Everyone gets to dictate what happens to their own work — or, at least, they should.
This is fascinating — and I apologize for being one of the wonks who jumped on your language.
Ben Werdmuller

Ernest Rutherford started nuclear physics and I am not sure he would agree with a nuclear bomb.

The world should/could be different but… the work under discussion was “given away” from the day one. If the author published something for the world to use freely, he is unable to un-publish it. It is technically impossible and legally unenforceable due to the *original* terms of distribution. The author has published the code (idea) and received community thanks and recognition in exchange, the transaction is closed.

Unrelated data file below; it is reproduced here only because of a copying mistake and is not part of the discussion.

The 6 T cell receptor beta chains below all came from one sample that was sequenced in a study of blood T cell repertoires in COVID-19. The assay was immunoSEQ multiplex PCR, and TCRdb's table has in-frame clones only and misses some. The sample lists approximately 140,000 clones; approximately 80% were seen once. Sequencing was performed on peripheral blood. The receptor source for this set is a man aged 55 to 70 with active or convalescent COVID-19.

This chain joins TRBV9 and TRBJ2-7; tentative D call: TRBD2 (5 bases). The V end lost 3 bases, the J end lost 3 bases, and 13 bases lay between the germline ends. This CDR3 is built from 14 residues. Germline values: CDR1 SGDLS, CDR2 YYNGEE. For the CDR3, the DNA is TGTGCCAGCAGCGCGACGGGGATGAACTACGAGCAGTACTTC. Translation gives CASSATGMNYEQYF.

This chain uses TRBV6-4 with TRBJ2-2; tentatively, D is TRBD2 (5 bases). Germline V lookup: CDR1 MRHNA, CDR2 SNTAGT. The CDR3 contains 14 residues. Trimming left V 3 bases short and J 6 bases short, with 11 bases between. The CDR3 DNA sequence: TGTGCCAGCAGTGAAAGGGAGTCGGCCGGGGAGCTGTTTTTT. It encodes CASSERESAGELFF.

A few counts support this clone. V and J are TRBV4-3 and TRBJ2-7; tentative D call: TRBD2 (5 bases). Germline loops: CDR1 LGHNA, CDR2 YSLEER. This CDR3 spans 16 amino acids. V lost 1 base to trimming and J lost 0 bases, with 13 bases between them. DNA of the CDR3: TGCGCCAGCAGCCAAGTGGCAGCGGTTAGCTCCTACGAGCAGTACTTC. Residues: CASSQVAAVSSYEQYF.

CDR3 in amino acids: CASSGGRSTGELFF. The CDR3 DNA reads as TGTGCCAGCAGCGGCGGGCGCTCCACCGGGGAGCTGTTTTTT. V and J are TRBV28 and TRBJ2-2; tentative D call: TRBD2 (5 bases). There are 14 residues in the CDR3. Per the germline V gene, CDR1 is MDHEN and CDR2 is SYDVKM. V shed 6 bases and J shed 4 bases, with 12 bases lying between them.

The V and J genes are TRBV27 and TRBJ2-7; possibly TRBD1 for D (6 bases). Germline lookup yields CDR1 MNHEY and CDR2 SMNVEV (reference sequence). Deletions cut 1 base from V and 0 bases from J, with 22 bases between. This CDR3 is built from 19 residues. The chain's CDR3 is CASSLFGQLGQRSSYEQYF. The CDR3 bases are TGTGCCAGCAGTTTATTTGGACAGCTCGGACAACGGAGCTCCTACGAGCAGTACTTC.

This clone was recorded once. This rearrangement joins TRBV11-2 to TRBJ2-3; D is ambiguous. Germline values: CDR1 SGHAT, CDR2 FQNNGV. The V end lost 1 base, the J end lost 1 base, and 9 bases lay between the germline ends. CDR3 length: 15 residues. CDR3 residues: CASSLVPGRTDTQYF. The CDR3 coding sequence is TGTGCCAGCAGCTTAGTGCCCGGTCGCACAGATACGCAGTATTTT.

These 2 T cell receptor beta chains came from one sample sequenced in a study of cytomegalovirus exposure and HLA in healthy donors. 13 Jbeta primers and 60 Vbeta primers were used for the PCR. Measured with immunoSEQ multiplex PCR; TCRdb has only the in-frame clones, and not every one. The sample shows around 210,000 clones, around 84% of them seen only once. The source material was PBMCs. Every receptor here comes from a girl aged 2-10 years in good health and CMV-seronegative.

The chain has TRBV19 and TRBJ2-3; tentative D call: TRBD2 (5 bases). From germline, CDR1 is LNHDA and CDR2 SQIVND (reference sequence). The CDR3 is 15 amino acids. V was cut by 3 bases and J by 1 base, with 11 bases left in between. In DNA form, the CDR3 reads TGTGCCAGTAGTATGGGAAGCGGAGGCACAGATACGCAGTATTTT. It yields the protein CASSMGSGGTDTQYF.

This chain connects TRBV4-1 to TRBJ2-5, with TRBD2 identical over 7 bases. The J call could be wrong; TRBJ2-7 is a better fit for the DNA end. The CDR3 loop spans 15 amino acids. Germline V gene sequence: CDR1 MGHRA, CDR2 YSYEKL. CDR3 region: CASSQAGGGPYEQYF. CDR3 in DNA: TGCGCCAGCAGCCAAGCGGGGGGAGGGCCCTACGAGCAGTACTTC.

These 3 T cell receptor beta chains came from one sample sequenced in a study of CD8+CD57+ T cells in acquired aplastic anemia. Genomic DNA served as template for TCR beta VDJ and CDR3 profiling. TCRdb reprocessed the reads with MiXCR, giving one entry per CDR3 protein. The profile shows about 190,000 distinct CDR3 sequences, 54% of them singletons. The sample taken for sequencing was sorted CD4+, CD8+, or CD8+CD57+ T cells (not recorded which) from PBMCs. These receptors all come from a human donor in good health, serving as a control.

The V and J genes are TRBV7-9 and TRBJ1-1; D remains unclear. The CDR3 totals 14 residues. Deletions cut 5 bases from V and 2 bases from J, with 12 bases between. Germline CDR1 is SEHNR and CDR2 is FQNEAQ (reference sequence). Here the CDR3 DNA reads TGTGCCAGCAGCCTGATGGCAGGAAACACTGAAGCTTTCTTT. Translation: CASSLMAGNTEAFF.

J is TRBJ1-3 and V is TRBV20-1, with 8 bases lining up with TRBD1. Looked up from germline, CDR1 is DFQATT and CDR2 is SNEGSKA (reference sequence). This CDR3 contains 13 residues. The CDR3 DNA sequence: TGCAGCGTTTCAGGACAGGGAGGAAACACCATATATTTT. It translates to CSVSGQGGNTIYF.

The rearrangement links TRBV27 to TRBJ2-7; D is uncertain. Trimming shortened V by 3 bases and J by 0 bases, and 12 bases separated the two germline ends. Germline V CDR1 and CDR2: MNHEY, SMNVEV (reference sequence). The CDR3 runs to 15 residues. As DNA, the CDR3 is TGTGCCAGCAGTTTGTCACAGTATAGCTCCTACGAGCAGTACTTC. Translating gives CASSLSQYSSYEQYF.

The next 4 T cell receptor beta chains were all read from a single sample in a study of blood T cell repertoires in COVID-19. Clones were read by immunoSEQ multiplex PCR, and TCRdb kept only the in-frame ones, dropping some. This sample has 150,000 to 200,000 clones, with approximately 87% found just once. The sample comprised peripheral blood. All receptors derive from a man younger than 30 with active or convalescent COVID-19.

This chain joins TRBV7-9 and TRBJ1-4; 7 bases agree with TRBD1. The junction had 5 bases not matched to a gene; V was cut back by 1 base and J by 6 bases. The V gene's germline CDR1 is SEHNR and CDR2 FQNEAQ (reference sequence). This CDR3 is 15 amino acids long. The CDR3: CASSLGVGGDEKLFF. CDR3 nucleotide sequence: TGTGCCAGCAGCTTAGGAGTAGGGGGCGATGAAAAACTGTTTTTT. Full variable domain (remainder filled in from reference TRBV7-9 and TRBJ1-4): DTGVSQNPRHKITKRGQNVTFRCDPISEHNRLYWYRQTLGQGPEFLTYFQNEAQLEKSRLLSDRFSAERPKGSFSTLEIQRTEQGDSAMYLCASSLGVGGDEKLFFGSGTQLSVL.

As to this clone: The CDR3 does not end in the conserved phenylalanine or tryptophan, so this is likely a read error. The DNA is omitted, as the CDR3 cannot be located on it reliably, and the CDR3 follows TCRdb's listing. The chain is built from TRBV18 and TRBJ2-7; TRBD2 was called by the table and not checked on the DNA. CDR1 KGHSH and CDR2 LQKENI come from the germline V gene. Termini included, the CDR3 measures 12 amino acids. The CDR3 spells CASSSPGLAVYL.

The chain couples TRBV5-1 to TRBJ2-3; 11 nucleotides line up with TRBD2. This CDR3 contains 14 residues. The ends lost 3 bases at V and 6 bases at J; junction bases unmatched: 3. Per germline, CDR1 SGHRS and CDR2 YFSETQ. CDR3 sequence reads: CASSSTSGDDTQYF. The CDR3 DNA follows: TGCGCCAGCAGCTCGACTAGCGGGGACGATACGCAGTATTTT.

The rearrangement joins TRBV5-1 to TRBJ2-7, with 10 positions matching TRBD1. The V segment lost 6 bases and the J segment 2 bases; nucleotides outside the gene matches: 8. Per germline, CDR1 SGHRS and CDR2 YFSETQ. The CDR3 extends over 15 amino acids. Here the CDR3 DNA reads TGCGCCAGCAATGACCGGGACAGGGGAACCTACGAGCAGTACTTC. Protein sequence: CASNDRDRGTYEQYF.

To extend the argument in the case under discussion, I would express an opinion that if the author would control the use of code (with GPL-type license, for example) then the code would not get wide adoption and, most probably, the author would not receive his part of the deal — community thanks and recognition. The situation would be too uncertain legally to build anything on top of it so people would stay away from that code.

The summary: like it or not, you cannot have it both ways.

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